January 22, 2018

The chaotic politics of privacy

Almost nobody pays attention to the real issues in privacy and surveillance. That’s gotten only slightly better over the decade that I’ve written about the subject. But the problems with privacy/surveillance politics run yet deeper than that.

Worldwide

The politics of privacy and surveillance are confused, in many countries around the world. This is hardly surprising. After all:

Technical cluelessness isn’t the only problem. Privacy issues are commonly framed in terms of civil liberties, national security, law enforcement and/or general national sovereignty. And these categories are inherently confusing, in that:

Data sovereignty regulations — which are quite a big part of privacy law — get their own extra bit of confusion, because of the various purposes they can serve. Chief among these are: 

The United States

Specifically in the United States, I’d like to drill into two areas:

The constitutional confusion goes something like this:

For example:

Those links are all to Wikipedia. At the time of this writing, the ones on Warshak and the SCA go into considerable constitutional depth.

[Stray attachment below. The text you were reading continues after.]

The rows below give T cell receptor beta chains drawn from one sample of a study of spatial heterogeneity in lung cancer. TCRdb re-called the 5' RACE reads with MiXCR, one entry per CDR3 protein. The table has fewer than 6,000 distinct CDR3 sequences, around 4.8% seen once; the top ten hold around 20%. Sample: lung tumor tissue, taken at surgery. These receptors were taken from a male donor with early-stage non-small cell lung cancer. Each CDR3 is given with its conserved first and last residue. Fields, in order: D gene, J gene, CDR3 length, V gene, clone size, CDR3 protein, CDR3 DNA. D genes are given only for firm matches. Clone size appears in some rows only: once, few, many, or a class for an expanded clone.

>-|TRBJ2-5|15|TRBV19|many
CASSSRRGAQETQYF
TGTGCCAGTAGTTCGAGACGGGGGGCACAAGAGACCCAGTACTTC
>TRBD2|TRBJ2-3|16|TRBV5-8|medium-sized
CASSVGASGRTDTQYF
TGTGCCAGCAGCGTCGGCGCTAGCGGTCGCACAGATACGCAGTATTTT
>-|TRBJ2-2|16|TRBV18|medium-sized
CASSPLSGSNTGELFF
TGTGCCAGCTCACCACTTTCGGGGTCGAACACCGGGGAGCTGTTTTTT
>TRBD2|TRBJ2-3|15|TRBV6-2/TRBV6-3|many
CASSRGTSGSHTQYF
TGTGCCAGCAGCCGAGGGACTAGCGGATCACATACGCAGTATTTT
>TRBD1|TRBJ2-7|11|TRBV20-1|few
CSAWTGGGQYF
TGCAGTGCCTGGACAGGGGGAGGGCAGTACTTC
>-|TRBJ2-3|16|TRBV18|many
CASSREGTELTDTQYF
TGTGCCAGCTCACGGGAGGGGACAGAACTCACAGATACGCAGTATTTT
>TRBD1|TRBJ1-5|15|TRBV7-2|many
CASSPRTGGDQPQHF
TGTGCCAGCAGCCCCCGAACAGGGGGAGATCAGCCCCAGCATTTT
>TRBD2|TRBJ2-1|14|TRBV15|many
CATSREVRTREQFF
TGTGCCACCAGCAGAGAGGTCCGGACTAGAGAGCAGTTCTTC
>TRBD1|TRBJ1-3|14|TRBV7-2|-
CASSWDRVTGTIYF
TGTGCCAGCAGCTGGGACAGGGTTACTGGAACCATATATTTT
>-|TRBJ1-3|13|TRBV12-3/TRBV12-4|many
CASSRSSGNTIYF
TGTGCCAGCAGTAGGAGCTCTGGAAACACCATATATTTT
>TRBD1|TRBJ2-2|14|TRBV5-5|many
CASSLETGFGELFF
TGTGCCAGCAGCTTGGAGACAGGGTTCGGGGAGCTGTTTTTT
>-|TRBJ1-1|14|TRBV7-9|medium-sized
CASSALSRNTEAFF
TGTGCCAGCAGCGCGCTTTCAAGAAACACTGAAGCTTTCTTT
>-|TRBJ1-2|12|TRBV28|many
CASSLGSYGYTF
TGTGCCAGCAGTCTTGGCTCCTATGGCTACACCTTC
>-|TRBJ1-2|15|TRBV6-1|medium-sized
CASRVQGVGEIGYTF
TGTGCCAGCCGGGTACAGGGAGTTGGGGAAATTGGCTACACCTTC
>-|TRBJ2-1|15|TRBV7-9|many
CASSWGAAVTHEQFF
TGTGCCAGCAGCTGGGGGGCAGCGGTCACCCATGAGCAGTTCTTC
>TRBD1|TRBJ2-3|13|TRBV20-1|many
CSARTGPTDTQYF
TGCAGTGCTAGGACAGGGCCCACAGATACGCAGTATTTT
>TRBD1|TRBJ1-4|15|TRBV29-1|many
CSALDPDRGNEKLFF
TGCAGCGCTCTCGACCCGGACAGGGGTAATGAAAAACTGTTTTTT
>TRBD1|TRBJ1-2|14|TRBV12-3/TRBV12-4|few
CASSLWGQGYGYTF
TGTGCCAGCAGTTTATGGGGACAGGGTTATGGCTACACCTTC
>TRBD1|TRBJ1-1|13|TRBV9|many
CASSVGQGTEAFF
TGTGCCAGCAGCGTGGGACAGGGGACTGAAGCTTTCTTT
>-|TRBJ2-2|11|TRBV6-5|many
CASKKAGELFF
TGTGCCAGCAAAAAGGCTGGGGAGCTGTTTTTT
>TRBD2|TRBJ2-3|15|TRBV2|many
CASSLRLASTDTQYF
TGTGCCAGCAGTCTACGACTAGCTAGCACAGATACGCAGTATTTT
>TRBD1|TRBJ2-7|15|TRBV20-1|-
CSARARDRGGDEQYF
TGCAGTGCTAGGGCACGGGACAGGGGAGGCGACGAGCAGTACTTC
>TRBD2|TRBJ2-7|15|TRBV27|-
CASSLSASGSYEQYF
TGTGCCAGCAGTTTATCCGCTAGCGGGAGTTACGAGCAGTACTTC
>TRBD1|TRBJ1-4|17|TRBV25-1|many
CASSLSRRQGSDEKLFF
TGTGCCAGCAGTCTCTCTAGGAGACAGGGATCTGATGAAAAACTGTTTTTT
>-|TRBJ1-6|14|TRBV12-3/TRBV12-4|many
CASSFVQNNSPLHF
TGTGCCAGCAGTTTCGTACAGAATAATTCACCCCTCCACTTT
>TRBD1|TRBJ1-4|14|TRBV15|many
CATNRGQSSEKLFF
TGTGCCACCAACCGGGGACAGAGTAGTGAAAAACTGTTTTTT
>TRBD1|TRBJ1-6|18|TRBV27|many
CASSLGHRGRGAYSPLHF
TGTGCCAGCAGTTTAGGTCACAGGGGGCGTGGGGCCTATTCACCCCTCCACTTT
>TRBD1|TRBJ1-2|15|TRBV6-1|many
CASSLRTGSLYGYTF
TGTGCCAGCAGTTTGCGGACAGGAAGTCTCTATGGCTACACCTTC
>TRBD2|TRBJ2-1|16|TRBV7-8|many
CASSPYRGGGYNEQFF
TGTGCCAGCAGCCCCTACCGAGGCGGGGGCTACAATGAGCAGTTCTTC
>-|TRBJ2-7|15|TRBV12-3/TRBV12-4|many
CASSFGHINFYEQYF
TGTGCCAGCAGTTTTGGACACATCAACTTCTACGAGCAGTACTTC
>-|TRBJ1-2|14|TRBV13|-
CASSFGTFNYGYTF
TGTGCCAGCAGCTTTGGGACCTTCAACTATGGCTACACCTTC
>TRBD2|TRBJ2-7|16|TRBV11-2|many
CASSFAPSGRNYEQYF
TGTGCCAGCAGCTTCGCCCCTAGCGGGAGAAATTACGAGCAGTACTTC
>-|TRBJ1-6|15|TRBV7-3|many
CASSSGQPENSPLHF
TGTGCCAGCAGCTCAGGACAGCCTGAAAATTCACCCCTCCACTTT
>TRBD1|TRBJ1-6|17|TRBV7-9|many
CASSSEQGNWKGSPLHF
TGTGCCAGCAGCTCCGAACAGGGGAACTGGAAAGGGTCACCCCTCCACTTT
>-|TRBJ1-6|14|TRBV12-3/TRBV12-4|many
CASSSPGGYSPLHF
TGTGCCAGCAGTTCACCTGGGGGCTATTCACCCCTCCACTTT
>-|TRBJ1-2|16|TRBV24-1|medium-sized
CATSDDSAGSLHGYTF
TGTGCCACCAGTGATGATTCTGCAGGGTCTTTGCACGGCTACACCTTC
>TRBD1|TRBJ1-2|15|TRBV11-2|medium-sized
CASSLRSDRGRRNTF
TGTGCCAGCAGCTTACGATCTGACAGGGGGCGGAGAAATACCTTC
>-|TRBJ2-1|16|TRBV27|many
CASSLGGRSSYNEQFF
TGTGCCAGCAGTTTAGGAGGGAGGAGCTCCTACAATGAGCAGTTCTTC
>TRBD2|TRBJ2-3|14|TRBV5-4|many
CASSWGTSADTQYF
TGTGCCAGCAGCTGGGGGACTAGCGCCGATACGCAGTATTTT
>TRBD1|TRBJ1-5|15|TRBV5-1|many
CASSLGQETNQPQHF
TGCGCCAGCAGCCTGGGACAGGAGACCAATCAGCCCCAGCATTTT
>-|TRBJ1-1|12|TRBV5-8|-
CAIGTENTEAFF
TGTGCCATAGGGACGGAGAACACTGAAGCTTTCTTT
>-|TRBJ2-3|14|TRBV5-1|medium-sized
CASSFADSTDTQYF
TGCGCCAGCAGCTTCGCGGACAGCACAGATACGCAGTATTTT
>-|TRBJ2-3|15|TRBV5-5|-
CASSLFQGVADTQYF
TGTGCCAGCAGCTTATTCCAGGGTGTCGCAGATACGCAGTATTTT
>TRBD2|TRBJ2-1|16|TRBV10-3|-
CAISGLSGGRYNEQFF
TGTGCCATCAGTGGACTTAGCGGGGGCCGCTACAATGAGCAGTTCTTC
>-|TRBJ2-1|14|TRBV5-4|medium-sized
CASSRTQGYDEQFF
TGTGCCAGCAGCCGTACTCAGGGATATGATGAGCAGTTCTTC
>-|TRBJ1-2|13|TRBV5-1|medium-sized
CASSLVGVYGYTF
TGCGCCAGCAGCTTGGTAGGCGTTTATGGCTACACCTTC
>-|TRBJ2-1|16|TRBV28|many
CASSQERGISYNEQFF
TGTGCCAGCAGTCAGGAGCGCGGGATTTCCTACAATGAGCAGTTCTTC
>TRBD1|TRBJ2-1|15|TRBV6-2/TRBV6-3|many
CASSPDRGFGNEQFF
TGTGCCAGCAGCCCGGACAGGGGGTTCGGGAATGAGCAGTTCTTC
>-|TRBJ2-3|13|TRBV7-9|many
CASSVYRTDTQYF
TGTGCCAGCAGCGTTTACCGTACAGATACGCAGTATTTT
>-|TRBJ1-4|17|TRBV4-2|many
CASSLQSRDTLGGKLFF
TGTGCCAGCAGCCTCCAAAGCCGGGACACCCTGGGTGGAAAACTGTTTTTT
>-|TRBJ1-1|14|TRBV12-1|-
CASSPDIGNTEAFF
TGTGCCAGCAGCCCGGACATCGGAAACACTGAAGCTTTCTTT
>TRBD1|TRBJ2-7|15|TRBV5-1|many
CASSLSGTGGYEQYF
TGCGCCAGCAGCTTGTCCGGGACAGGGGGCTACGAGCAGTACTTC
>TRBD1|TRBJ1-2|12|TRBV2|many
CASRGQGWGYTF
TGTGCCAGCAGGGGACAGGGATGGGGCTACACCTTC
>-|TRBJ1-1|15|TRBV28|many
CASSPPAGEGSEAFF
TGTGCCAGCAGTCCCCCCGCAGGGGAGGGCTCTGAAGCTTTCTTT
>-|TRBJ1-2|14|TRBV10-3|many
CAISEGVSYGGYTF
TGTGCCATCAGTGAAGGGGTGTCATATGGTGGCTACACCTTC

The Email Privacy Act is also the single best example of this post’s premises about the general chaos of privacy politics.

Last week’s FISA reauthorization is another example; it wouldn’t have passed without senior-level Democratic support in the House and Senate alike.

*A chief opponent among the Democrats was Diane Feinstein, who despite representing California is commonly hostile to technological good sense. She voted for FISA reauthorization as well.

Like many folks, I’ve been distracted by all the other political calamities that have befallen since November, 2016. But the time to refocus on privacy/surveillance is drawing near.

Related links

Comments

One Response to “The chaotic politics of privacy”

  1. Some things I think about politics | DBMS 2 : DataBase Management System Services on February 16th, 2018 2:22 am

    […] Partisans of all sides can be concerned about privacy, surveillance and government overreach. […]

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